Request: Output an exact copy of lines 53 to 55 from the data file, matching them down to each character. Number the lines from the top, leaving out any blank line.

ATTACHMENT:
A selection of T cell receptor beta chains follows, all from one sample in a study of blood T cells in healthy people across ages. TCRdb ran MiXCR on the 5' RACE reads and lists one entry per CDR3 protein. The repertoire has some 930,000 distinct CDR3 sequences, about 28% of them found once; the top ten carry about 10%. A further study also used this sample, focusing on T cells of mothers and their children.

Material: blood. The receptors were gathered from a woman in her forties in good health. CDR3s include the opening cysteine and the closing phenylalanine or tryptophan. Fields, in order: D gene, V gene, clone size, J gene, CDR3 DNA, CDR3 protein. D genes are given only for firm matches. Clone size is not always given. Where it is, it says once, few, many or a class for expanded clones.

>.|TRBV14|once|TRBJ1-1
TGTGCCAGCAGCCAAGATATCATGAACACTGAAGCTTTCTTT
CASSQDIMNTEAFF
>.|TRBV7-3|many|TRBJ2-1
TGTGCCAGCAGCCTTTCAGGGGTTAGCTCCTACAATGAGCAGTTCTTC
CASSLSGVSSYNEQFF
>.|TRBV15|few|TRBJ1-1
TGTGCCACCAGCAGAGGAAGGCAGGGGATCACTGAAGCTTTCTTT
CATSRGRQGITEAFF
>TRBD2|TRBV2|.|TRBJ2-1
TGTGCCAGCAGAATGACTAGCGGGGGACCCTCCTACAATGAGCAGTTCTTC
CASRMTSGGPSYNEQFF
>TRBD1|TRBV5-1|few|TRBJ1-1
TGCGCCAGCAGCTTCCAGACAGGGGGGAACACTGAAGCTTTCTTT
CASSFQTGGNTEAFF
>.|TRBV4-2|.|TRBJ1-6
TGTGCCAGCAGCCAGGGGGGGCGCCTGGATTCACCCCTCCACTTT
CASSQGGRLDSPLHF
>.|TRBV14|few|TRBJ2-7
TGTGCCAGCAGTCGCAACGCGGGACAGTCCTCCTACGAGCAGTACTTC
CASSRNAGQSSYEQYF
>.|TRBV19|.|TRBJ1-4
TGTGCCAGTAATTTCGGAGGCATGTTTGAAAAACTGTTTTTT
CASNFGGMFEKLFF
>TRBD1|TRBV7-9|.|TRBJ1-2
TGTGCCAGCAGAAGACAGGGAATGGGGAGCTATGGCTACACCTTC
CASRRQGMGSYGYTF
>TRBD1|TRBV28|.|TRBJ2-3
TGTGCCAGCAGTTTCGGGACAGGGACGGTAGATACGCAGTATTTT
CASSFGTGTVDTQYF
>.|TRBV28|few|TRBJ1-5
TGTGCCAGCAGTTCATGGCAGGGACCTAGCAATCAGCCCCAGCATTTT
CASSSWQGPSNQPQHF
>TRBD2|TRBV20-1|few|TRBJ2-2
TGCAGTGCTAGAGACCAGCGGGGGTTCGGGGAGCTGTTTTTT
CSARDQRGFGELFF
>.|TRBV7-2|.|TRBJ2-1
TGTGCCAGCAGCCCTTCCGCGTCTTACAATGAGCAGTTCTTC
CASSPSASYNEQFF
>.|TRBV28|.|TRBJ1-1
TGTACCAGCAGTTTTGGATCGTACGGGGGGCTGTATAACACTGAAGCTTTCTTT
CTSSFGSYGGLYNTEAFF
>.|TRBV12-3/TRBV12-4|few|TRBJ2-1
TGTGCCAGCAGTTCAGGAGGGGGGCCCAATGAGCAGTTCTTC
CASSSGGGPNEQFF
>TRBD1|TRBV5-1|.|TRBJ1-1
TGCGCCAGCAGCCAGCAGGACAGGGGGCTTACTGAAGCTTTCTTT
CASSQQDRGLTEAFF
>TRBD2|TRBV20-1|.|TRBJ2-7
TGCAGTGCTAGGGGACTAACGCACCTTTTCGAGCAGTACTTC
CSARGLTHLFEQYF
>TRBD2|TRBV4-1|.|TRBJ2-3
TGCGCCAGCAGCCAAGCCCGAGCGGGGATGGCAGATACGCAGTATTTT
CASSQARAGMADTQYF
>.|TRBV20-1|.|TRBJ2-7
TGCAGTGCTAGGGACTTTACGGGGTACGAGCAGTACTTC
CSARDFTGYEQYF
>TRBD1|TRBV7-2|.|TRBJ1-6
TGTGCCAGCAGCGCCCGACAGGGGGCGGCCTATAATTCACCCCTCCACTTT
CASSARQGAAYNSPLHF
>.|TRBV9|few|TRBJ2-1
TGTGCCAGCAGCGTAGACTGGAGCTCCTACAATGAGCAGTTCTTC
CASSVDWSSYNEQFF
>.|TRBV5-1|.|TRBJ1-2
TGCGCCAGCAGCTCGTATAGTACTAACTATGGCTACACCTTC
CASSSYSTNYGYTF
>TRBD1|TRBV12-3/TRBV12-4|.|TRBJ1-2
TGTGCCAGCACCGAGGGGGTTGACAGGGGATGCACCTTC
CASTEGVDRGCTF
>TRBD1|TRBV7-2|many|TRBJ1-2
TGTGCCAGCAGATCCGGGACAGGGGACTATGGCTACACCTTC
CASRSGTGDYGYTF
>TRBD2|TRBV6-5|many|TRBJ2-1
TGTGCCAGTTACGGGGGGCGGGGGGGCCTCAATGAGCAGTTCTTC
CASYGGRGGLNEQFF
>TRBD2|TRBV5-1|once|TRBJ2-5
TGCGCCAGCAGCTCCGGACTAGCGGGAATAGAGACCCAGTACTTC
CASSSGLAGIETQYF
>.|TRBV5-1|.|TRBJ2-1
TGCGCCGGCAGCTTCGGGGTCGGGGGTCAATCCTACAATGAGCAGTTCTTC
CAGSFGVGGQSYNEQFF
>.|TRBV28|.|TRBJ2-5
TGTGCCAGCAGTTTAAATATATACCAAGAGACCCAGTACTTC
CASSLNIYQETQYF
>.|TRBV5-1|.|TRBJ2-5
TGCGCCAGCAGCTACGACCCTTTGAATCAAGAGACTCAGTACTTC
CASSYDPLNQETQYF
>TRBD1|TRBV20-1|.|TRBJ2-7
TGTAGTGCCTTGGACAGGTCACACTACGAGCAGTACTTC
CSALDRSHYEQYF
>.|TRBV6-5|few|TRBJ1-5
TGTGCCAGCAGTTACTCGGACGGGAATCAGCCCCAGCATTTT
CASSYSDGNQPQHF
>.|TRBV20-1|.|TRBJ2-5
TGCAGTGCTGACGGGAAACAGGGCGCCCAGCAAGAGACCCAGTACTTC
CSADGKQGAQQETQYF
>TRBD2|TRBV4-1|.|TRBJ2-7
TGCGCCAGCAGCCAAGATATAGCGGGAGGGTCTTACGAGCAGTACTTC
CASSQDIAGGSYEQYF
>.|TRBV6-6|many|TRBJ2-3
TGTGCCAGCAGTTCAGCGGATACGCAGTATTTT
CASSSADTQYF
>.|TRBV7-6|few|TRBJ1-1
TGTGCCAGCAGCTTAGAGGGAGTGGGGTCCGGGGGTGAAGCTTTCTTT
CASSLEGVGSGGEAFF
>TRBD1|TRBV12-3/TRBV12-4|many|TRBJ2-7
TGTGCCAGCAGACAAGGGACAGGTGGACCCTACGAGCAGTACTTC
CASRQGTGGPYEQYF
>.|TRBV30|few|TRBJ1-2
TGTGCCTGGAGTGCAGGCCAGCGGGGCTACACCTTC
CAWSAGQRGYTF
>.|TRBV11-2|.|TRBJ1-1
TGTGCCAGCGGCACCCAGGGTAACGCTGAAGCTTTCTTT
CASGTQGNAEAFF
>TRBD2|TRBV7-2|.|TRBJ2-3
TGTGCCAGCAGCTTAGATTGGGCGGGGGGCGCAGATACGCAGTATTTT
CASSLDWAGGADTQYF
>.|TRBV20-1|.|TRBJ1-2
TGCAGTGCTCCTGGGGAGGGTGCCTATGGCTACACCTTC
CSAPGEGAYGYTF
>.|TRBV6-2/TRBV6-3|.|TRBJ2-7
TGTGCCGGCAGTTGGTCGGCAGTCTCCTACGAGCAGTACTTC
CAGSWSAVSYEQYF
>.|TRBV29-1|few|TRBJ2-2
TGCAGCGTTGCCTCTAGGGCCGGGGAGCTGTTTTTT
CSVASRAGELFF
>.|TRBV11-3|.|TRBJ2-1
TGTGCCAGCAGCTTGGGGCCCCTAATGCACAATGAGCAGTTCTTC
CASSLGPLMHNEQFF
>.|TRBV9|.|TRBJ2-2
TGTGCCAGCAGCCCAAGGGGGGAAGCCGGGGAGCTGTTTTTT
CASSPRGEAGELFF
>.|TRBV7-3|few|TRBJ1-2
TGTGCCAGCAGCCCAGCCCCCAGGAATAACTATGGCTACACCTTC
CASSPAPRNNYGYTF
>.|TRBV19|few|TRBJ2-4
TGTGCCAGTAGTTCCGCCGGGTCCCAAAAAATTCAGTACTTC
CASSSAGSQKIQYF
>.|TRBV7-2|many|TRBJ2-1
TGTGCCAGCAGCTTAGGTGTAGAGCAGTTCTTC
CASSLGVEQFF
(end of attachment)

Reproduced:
CSARGLTHLFEQYF
>TRBD2|TRBV4-1|.|TRBJ2-3
TGCGCCAGCAGCCAAGCCCGAGCGGGGATGGCAGATACGCAGTATTTT